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De Treeswijkhoeve - 2 Michelin stars near Eindhoven

Rating: 92.
Rating index:
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Outstanding (93-95)
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In spite of the economic difficulties the country (and all of Europe) is experiencing, the Netherlands continue to do well with Michelin. The two three-star restaurants (De Librije and Oud Sluis) are well worthy of their accolade and the number of two-starred restaurants (18) is impressive, when you consider that Belgium (where, unlike in the Netherlands, fine dining is an essential part of the national identity) has 16 and (obviously much larger) Germany has 36. The latest additions (2013 guide) to the two-star category in the Netherlands are Aan de Poel in Amstelveen, &samhoud places in Amsterdam and De Treeswijkhoeve in Waalre (near Eindhoven).

De Treeswijkhoeve is located in what used to be a farmhouse on the country estate "De Treeswijk" ("hoeve" is Dutch for farmhouse). Chef-patron is Dick Middelweerd (49). The restaurant used to belong to his parents-in-law and he has worked there since 1991. He took over the place in 2000 together with his wife Anne-Laura and was awarded his first Michelin star in 2005 (2006 guide). Before taking up his position at De Treeswijkhoeve, Dick Middelweerd trained at La Provence in Laren (now defunct), Hotel Okura in Amsterdam and De Hoefslag in Bosch en Duin.


De Treeswijkhoeve is open for lunch and dinner from Wednesday until Sunday (no lunch on Saturday). Being a member of the Alliance Gastronomique in the Netherlands (admitted in 2003), the restaurant serves a Menu Alliance and a vegetarian Menu Alliance (each 5 courses for € 87.50). There also is the Treeswijkmenu (3 courses for € 57.50 or 4 courses for € 67.50) and the à la carte menu. I had lunch there with my husband on Sunday 24 March 2013 and we both had the Menu Alliance. When I was there, I couldn't help noticing that the Treeswijkhoeve boasts a rather magnificent collection of Michelin guides. So nice to see the France 1965 guide in which Paul Bocuse gets his third star (and in which La Mère Brazière still has three stars too), to browse though the Germany 1980 guide in which Eckart Witzigmann was awarded three stars and the 1982 UK & Ireland guide that marked the arrival of the first three-star restaurant in the British Isles, Le Gavroche.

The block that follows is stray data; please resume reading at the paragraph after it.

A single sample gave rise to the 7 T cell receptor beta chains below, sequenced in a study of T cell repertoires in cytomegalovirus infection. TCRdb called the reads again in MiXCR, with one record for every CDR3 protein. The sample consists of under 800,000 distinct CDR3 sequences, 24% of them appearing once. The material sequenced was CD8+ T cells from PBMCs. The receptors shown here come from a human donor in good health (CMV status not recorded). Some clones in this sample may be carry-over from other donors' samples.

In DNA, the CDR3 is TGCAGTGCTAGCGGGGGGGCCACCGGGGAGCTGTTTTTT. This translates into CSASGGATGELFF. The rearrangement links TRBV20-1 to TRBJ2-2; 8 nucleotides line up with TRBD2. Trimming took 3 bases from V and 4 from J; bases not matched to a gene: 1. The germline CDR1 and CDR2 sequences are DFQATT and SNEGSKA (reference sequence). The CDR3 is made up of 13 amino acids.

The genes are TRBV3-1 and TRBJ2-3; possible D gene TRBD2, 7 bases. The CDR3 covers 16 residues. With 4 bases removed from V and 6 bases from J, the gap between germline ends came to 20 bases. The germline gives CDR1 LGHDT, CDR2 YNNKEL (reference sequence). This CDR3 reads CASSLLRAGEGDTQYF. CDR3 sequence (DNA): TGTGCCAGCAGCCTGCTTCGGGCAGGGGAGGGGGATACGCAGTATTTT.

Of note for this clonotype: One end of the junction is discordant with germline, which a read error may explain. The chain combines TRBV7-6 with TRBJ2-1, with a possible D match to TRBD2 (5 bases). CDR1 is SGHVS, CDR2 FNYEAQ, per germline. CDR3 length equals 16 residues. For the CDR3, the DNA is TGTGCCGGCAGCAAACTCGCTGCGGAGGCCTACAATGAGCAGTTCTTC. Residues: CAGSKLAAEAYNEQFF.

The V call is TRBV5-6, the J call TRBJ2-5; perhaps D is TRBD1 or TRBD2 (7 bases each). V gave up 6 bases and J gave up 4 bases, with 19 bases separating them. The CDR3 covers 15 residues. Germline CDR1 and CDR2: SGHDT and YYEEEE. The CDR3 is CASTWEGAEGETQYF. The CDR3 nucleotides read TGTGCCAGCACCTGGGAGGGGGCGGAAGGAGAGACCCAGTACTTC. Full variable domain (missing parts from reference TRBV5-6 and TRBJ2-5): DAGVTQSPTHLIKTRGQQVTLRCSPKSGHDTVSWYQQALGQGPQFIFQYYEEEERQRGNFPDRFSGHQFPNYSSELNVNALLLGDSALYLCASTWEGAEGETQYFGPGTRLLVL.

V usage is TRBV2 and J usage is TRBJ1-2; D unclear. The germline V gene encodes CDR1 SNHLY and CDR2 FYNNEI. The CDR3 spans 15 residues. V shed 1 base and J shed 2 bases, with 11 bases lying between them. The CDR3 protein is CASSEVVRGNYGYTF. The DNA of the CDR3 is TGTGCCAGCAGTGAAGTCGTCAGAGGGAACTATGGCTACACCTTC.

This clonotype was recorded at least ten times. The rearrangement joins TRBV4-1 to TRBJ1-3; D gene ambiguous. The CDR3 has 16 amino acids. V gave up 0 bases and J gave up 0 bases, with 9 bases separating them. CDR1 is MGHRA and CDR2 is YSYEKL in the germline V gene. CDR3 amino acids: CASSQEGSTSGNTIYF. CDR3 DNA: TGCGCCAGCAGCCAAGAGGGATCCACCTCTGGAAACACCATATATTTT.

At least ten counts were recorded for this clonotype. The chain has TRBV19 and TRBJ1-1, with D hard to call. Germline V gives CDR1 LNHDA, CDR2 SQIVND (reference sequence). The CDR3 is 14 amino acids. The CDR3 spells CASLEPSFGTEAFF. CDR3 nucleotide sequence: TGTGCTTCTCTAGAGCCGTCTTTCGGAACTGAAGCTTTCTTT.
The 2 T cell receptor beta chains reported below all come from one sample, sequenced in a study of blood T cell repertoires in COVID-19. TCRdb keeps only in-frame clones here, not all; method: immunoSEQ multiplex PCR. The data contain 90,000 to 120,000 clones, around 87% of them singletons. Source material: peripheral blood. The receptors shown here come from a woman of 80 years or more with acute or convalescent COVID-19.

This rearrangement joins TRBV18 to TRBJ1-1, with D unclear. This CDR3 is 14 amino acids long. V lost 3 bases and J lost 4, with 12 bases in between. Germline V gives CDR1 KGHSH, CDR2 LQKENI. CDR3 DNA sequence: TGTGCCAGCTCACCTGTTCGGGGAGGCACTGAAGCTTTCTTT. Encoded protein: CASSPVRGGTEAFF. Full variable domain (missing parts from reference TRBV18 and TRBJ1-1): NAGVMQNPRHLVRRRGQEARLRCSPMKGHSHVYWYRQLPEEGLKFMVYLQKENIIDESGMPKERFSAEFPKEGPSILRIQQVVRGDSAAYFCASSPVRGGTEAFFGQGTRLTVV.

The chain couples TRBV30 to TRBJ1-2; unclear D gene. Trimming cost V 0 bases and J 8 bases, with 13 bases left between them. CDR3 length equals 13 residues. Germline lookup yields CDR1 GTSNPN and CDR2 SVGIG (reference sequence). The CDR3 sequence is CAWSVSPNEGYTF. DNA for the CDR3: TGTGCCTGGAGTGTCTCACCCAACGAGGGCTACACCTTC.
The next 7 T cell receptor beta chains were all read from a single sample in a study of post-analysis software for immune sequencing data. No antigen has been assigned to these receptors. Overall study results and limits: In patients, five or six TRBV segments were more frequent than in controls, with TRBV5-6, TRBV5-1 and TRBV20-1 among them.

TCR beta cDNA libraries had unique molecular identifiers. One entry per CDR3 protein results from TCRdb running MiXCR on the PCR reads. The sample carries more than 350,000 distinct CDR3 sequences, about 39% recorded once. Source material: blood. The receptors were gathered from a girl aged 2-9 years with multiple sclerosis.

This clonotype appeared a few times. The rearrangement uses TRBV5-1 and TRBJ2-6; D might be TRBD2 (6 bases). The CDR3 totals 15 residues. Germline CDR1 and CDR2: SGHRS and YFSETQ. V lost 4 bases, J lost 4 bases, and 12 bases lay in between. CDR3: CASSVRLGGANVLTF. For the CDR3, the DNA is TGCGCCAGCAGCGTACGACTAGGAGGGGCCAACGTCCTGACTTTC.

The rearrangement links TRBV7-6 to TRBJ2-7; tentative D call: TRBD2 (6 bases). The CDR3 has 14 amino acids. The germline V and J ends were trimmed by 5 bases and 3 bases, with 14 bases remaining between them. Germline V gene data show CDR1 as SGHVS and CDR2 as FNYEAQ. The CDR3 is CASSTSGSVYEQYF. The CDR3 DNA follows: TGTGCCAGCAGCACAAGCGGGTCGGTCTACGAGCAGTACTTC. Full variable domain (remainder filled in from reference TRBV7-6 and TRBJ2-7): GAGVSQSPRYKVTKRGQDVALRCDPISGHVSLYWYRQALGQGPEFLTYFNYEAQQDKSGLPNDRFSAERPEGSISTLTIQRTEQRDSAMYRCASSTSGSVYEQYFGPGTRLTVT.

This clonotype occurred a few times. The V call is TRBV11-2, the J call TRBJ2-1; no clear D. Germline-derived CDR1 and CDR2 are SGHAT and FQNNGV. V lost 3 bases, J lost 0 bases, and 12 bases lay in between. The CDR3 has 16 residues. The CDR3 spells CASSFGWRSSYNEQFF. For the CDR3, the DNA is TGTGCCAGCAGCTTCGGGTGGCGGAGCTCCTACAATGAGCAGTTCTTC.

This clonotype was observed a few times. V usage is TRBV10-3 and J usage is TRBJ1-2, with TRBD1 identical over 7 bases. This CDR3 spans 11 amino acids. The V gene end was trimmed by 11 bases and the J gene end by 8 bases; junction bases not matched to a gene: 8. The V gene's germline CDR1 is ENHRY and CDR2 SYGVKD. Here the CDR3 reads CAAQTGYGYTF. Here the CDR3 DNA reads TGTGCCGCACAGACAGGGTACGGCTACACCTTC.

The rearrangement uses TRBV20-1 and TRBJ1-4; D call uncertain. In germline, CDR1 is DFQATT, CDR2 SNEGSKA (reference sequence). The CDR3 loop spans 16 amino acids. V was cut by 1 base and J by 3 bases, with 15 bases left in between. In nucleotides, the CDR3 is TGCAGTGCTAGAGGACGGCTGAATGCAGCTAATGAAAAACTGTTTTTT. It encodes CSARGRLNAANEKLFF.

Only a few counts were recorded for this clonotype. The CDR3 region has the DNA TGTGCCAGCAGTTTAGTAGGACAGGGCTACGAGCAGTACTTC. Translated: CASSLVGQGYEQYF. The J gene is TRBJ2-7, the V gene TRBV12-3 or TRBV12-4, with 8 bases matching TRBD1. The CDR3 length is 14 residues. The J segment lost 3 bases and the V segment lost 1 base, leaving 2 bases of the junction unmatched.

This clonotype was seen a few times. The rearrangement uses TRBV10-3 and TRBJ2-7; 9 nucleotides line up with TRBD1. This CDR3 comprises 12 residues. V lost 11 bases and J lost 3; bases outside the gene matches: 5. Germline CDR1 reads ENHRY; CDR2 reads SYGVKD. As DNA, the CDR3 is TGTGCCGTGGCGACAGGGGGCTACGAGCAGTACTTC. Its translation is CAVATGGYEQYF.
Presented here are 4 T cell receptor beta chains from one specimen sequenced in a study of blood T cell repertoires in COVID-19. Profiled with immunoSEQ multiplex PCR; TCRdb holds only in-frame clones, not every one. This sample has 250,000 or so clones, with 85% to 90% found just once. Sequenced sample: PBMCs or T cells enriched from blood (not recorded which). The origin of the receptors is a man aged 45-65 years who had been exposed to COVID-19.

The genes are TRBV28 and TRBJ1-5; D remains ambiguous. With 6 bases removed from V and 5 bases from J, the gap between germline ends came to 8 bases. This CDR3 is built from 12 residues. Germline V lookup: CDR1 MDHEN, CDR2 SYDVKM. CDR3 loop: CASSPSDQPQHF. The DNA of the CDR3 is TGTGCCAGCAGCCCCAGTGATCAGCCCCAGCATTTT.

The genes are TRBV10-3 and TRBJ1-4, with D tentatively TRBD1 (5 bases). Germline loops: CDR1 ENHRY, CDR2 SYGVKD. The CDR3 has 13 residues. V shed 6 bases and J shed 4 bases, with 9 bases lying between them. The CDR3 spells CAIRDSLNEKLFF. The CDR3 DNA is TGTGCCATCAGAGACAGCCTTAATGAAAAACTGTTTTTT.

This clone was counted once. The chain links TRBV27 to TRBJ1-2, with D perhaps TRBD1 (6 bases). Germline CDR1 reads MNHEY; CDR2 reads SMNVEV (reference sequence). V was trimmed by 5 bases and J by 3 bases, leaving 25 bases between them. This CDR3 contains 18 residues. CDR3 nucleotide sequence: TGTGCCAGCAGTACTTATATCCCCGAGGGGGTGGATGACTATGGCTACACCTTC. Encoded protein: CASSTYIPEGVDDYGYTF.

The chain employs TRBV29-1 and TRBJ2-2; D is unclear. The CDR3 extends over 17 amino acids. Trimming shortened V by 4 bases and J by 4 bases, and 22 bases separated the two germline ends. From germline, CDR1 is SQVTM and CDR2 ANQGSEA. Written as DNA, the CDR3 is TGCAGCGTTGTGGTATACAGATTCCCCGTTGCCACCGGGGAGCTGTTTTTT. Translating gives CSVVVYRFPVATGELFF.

We started off with some nibbles:
- crispy apple and five spice 'krupuk' with a dip comprised of a pure and smooth artichoke puree and a butterscotch centre. A lovely combination of flavours; nice natural creaminess from the artichoke
- two delicious bites: one with 'pekelvlees' (corned beef), daikon, ginger crème and the other one with chickpea, cumin, carrot and yoghurt
- a small bowl with juicy green olives.






Next the first of three amuse bouches was served. A light and well-set celeriac flan served with a fresh apple jelly, Savora mustard, walnut and some nice celeriac crisps. This was followed by a playful dish of beef tartare, a spicy but elegant gado gado of pak choi and Romanesco cauliflower and an intense peanut cream. The final amuse bouche was Cured salmon dipped in chia seeds with refreshing cucumber and goat's cheese cream, green asparagus and a lovely pure citrus and mustard seed dressing.






The first course of the tasting menu was Sardines, artichoke, tomato, ricotta, chorizo, puffed rice. Fabulous marinated fresh sardine fillet and very flavoursome sardine tail-end deep-fried in a batter with chorizo and sage, served with a lovely olive oil, chorizo, basil and tomato dressing. Also on the plate was some fresh tomato and a wonderfully intense and pungent black garlic puree and fresh ricotta which added creaminess and freshness. Lovely different textures of artichoke; a delicate clean-tasting puree, a rich mayo-like cream, a piece of fresh artichoke and some nice artichoke crisps. There was a lot going on on the plate, a variety of flavours and textures, but the dish was well-executed and the flavours worked. Nice balance between richness and freshness.